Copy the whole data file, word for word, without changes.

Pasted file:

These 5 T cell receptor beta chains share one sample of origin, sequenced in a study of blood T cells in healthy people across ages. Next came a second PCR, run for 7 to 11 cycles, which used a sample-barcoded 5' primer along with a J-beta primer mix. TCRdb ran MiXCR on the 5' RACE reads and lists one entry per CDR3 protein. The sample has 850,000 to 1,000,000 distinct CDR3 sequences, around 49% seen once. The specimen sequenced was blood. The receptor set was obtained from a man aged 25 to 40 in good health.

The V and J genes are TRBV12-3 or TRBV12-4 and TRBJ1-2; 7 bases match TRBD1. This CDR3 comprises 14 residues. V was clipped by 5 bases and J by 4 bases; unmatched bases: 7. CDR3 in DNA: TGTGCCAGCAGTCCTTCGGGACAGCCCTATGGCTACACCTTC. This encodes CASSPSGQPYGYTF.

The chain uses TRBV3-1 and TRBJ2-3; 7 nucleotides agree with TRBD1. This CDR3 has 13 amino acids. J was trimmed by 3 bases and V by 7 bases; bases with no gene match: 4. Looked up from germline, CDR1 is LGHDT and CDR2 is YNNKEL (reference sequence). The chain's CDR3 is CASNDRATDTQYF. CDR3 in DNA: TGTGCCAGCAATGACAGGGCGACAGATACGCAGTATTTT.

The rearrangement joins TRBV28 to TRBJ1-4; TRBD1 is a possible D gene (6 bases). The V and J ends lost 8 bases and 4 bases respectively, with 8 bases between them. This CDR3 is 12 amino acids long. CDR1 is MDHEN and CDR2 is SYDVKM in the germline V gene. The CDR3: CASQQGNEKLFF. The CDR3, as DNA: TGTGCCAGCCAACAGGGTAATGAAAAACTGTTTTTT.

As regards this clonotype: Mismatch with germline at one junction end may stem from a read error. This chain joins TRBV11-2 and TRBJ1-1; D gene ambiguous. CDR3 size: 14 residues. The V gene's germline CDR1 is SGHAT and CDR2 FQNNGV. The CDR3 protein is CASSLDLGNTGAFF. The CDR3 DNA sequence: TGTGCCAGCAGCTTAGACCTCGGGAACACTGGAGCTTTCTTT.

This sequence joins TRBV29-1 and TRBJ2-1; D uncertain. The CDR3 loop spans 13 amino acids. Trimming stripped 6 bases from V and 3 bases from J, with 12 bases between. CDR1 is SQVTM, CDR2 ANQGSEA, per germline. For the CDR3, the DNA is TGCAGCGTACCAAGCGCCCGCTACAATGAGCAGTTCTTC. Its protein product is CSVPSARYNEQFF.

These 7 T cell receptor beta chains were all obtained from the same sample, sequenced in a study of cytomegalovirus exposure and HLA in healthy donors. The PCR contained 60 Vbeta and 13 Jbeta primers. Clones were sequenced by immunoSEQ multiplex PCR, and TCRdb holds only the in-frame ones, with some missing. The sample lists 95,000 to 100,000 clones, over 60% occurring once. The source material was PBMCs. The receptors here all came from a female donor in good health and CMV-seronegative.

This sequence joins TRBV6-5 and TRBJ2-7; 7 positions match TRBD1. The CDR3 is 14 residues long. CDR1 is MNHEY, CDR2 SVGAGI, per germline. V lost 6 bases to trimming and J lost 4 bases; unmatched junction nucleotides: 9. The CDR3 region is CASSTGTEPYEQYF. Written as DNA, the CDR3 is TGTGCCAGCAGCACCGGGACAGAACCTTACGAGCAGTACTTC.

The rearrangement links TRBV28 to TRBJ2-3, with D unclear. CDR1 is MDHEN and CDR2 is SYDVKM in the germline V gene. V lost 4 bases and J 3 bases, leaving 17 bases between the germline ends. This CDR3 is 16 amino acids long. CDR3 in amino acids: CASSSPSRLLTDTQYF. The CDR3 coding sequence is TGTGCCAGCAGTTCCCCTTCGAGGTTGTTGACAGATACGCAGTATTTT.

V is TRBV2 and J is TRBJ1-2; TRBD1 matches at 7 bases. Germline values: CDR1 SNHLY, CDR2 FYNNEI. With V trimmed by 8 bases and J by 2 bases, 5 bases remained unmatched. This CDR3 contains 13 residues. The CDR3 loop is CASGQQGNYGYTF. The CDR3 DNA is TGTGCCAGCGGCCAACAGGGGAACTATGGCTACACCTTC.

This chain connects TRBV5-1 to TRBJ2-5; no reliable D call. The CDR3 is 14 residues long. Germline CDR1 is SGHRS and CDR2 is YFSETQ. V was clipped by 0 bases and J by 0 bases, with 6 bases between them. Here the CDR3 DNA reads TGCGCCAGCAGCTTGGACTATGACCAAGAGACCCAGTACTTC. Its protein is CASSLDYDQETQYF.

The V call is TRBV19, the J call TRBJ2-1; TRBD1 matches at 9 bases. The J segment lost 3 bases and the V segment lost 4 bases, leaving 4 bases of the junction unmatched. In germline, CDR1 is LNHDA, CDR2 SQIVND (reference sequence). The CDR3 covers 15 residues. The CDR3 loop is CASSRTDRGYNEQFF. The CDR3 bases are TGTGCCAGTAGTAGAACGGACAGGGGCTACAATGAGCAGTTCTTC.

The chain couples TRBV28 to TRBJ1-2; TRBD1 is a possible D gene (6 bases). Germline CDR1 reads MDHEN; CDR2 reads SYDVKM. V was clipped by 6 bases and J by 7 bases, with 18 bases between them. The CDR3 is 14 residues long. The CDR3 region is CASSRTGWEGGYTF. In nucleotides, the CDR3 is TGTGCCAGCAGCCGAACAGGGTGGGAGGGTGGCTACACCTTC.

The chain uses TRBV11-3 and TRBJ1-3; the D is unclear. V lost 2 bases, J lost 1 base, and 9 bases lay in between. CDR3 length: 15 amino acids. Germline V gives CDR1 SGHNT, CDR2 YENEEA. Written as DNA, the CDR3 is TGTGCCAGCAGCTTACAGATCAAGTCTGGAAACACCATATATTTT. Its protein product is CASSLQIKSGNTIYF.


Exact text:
These 5 T cell receptor beta chains share one sample of origin, sequenced in a study of blood T cells in healthy people across ages. Next came a second PCR, run for 7 to 11 cycles, which used a sample-barcoded 5' primer along with a J-beta primer mix. TCRdb ran MiXCR on the 5' RACE reads and lists one entry per CDR3 protein. The sample has 850,000 to 1,000,000 distinct CDR3 sequences, around 49% seen once. The specimen sequenced was blood. The receptor set was obtained from a man aged 25 to 40 in good health.

The V and J genes are TRBV12-3 or TRBV12-4 and TRBJ1-2; 7 bases match TRBD1. This CDR3 comprises 14 residues. V was clipped by 5 bases and J by 4 bases; unmatched bases: 7. CDR3 in DNA: TGTGCCAGCAGTCCTTCGGGACAGCCCTATGGCTACACCTTC. This encodes CASSPSGQPYGYTF.

The chain uses TRBV3-1 and TRBJ2-3; 7 nucleotides agree with TRBD1. This CDR3 has 13 amino acids. J was trimmed by 3 bases and V by 7 bases; bases with no gene match: 4. Looked up from germline, CDR1 is LGHDT and CDR2 is YNNKEL (reference sequence). The chain's CDR3 is CASNDRATDTQYF. CDR3 in DNA: TGTGCCAGCAATGACAGGGCGACAGATACGCAGTATTTT.

The rearrangement joins TRBV28 to TRBJ1-4; TRBD1 is a possible D gene (6 bases). The V and J ends lost 8 bases and 4 bases respectively, with 8 bases between them. This CDR3 is 12 amino acids long. CDR1 is MDHEN and CDR2 is SYDVKM in the germline V gene. The CDR3: CASQQGNEKLFF. The CDR3, as DNA: TGTGCCAGCCAACAGGGTAATGAAAAACTGTTTTTT.

As regards this clonotype: Mismatch with germline at one junction end may stem from a read error. This chain joins TRBV11-2 and TRBJ1-1; D gene ambiguous. CDR3 size: 14 residues. The V gene's germline CDR1 is SGHAT and CDR2 FQNNGV. The CDR3 protein is CASSLDLGNTGAFF. The CDR3 DNA sequence: TGTGCCAGCAGCTTAGACCTCGGGAACACTGGAGCTTTCTTT.

This sequence joins TRBV29-1 and TRBJ2-1; D uncertain. The CDR3 loop spans 13 amino acids. Trimming stripped 6 bases from V and 3 bases from J, with 12 bases between. CDR1 is SQVTM, CDR2 ANQGSEA, per germline. For the CDR3, the DNA is TGCAGCGTACCAAGCGCCCGCTACAATGAGCAGTTCTTC. Its protein product is CSVPSARYNEQFF.

These 7 T cell receptor beta chains were all obtained from the same sample, sequenced in a study of cytomegalovirus exposure and HLA in healthy donors. The PCR contained 60 Vbeta and 13 Jbeta primers. Clones were sequenced by immunoSEQ multiplex PCR, and TCRdb holds only the in-frame ones, with some missing. The sample lists 95,000 to 100,000 clones, over 60% occurring once. The source material was PBMCs. The receptors here all came from a female donor in good health and CMV-seronegative.

This sequence joins TRBV6-5 and TRBJ2-7; 7 positions match TRBD1. The CDR3 is 14 residues long. CDR1 is MNHEY, CDR2 SVGAGI, per germline. V lost 6 bases to trimming and J lost 4 bases; unmatched junction nucleotides: 9. The CDR3 region is CASSTGTEPYEQYF. Written as DNA, the CDR3 is TGTGCCAGCAGCACCGGGACAGAACCTTACGAGCAGTACTTC.

The rearrangement links TRBV28 to TRBJ2-3, with D unclear. CDR1 is MDHEN and CDR2 is SYDVKM in the germline V gene. V lost 4 bases and J 3 bases, leaving 17 bases between the germline ends. This CDR3 is 16 amino acids long. CDR3 in amino acids: CASSSPSRLLTDTQYF. The CDR3 coding sequence is TGTGCCAGCAGTTCCCCTTCGAGGTTGTTGACAGATACGCAGTATTTT.

V is TRBV2 and J is TRBJ1-2; TRBD1 matches at 7 bases. Germline values: CDR1 SNHLY, CDR2 FYNNEI. With V trimmed by 8 bases and J by 2 bases, 5 bases remained unmatched. This CDR3 contains 13 residues. The CDR3 loop is CASGQQGNYGYTF. The CDR3 DNA is TGTGCCAGCGGCCAACAGGGGAACTATGGCTACACCTTC.

This chain connects TRBV5-1 to TRBJ2-5; no reliable D call. The CDR3 is 14 residues long. Germline CDR1 is SGHRS and CDR2 is YFSETQ. V was clipped by 0 bases and J by 0 bases, with 6 bases between them. Here the CDR3 DNA reads TGCGCCAGCAGCTTGGACTATGACCAAGAGACCCAGTACTTC. Its protein is CASSLDYDQETQYF.

The V call is TRBV19, the J call TRBJ2-1; TRBD1 matches at 9 bases. The J segment lost 3 bases and the V segment lost 4 bases, leaving 4 bases of the junction unmatched. In germline, CDR1 is LNHDA, CDR2 SQIVND (reference sequence). The CDR3 covers 15 residues. The CDR3 loop is CASSRTDRGYNEQFF. The CDR3 bases are TGTGCCAGTAGTAGAACGGACAGGGGCTACAATGAGCAGTTCTTC.

The chain couples TRBV28 to TRBJ1-2; TRBD1 is a possible D gene (6 bases). Germline CDR1 reads MDHEN; CDR2 reads SYDVKM. V was clipped by 6 bases and J by 7 bases, with 18 bases between them. The CDR3 is 14 residues long. The CDR3 region is CASSRTGWEGGYTF. In nucleotides, the CDR3 is TGTGCCAGCAGCCGAACAGGGTGGGAGGGTGGCTACACCTTC.

The chain uses TRBV11-3 and TRBJ1-3; the D is unclear. V lost 2 bases, J lost 1 base, and 9 bases lay in between. CDR3 length: 15 amino acids. Germline V gives CDR1 SGHNT, CDR2 YENEEA. Written as DNA, the CDR3 is TGTGCCAGCAGCTTACAGATCAAGTCTGGAAACACCATATATTTT. Its protein product is CASSLQIKSGNTIYF.